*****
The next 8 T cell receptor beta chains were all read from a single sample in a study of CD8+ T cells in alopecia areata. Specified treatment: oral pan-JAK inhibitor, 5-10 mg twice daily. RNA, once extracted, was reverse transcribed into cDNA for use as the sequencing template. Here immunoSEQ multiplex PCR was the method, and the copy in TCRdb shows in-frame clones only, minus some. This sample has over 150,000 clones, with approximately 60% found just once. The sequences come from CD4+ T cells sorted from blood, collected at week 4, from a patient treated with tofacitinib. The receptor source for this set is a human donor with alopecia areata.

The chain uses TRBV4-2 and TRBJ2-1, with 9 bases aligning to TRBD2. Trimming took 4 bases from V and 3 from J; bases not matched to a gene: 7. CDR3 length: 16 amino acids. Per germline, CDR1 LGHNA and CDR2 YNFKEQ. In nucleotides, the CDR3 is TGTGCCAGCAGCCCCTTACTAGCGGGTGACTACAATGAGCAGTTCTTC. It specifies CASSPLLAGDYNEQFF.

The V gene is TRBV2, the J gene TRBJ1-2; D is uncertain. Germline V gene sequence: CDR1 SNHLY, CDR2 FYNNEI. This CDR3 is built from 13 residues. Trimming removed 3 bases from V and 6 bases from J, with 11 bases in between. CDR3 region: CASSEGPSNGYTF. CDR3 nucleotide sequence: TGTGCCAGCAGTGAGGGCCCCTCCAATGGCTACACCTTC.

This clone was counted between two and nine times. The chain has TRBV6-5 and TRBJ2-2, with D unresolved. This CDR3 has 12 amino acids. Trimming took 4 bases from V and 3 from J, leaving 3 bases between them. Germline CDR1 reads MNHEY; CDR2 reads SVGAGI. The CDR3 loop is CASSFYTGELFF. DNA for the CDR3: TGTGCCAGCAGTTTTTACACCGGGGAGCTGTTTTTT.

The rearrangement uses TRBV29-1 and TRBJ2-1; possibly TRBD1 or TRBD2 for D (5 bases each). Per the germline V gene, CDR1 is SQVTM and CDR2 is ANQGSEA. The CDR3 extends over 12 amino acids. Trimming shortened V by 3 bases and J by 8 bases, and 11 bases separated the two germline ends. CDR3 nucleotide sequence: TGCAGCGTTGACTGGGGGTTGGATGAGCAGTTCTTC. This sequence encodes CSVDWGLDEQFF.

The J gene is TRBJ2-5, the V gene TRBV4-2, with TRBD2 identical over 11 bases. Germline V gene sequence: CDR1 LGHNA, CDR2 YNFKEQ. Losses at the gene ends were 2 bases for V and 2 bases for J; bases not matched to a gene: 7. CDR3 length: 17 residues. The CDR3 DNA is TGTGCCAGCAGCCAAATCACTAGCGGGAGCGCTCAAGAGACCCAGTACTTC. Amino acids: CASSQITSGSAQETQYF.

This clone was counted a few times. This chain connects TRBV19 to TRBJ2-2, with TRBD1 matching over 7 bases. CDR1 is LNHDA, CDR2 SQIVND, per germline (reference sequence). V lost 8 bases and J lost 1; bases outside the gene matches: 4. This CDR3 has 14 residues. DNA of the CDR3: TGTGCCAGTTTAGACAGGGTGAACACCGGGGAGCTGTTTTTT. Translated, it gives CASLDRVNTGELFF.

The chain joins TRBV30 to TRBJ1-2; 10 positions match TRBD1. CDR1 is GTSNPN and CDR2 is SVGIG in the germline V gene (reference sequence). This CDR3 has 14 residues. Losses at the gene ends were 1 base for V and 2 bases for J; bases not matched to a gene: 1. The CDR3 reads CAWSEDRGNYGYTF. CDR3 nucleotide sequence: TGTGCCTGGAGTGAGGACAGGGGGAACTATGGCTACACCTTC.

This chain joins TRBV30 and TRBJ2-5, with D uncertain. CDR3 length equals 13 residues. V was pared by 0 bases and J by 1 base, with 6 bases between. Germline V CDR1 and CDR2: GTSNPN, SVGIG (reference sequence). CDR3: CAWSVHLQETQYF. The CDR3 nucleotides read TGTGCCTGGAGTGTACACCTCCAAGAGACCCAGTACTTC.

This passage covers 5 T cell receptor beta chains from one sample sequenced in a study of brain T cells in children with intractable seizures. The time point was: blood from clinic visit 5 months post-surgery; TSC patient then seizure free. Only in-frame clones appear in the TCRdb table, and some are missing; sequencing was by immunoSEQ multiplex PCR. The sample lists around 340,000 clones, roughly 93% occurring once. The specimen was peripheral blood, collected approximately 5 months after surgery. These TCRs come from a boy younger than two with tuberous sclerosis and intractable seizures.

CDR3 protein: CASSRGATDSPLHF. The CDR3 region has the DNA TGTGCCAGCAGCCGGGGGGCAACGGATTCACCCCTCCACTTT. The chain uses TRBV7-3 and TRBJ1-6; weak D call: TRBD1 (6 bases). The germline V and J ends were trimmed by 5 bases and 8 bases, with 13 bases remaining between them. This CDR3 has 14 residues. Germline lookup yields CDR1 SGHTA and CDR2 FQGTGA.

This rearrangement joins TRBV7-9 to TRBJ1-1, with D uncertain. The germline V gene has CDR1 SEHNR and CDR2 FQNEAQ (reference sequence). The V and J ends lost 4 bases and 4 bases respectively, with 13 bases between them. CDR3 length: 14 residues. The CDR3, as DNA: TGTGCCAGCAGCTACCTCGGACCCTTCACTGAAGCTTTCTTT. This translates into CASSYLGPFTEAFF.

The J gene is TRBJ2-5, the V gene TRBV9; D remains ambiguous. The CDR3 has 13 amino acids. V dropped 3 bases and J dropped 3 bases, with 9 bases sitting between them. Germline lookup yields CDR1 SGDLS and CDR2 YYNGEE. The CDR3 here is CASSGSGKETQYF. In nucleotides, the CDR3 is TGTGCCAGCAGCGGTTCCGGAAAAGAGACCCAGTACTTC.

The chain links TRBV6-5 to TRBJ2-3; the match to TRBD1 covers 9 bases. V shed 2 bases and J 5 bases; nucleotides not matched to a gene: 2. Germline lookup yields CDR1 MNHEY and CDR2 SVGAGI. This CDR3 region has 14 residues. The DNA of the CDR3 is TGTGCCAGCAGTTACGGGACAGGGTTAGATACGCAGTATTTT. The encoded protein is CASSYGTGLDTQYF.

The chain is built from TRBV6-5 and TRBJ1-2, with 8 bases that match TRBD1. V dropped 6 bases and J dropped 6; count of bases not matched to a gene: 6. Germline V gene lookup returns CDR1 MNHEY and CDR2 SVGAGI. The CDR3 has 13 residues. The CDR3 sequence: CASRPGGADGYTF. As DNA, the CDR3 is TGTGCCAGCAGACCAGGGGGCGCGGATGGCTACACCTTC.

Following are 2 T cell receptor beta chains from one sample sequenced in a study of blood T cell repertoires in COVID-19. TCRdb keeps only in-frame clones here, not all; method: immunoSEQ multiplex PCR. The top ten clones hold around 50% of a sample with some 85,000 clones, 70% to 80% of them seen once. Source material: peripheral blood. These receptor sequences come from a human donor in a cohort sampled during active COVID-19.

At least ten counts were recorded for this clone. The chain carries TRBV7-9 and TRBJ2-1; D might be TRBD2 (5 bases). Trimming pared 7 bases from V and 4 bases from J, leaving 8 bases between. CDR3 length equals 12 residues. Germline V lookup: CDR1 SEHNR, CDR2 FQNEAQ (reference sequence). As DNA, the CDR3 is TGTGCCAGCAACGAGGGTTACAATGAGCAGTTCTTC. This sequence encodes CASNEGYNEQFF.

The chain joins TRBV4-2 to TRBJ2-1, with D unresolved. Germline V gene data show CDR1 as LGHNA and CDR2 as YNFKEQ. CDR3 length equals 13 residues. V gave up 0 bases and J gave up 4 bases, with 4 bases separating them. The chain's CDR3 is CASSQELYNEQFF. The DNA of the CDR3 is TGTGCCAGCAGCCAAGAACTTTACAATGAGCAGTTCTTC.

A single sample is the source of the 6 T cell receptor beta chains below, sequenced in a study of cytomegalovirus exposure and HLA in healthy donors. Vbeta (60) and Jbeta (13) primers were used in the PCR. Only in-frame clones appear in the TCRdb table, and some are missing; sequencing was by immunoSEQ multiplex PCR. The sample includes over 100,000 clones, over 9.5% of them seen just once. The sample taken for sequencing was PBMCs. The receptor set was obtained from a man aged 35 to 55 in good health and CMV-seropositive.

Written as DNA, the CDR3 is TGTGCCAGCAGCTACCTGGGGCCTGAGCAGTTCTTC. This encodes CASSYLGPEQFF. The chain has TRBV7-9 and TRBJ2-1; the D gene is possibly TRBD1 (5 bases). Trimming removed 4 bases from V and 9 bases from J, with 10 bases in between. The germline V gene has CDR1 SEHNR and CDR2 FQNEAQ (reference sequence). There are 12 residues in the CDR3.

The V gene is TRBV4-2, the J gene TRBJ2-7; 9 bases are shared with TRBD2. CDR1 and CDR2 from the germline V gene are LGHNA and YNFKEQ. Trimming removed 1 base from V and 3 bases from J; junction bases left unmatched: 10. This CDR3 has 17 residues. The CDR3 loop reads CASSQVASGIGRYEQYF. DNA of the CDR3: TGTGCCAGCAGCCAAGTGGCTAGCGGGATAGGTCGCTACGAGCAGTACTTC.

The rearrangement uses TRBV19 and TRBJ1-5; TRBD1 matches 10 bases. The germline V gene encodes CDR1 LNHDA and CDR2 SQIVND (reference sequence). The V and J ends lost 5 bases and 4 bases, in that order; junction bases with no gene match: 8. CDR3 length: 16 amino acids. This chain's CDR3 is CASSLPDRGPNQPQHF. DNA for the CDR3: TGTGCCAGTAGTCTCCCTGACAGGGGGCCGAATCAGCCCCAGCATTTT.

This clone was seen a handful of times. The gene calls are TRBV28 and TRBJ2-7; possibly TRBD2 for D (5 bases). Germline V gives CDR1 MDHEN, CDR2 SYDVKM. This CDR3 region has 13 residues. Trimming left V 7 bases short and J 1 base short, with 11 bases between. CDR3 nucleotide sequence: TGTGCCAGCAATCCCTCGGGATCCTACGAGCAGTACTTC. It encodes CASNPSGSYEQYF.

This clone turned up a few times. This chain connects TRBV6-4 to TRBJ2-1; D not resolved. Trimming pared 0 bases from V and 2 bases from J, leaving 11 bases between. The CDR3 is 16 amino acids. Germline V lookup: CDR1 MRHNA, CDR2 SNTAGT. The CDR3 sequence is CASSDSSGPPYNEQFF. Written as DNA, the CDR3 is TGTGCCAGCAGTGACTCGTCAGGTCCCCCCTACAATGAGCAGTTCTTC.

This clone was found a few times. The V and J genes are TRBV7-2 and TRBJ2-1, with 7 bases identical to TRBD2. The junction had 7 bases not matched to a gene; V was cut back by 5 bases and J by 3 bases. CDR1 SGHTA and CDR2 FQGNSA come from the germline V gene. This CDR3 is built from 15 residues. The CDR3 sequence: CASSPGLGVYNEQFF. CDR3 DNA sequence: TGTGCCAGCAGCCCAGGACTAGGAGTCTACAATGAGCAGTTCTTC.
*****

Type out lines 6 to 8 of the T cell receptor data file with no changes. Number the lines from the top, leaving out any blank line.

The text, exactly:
The J gene is TRBJ2-5, the V gene TRBV4-2, with TRBD2 identical over 11 bases. Germline V gene sequence: CDR1 LGHNA, CDR2 YNFKEQ. Losses at the gene ends were 2 bases for V and 2 bases for J; bases not matched to a gene: 7. CDR3 length: 17 residues. The CDR3 DNA is TGTGCCAGCAGCCAAATCACTAGCGGGAGCGCTCAAGAGACCCAGTACTTC. Amino acids: CASSQITSGSAQETQYF.

This clone was counted a few times. This chain connects TRBV19 to TRBJ2-2, with TRBD1 matching over 7 bases. CDR1 is LNHDA, CDR2 SQIVND, per germline (reference sequence). V lost 8 bases and J lost 1; bases outside the gene matches: 4. This CDR3 has 14 residues. DNA of the CDR3: TGTGCCAGTTTAGACAGGGTGAACACCGGGGAGCTGTTTTTT. Translated, it gives CASLDRVNTGELFF.

The chain joins TRBV30 to TRBJ1-2; 10 positions match TRBD1. CDR1 is GTSNPN and CDR2 is SVGIG in the germline V gene (reference sequence). This CDR3 has 14 residues. Losses at the gene ends were 1 base for V and 2 bases for J; bases not matched to a gene: 1. The CDR3 reads CAWSEDRGNYGYTF. CDR3 nucleotide sequence: TGTGCCTGGAGTGAGGACAGGGGGAACTATGGCTACACCTTC.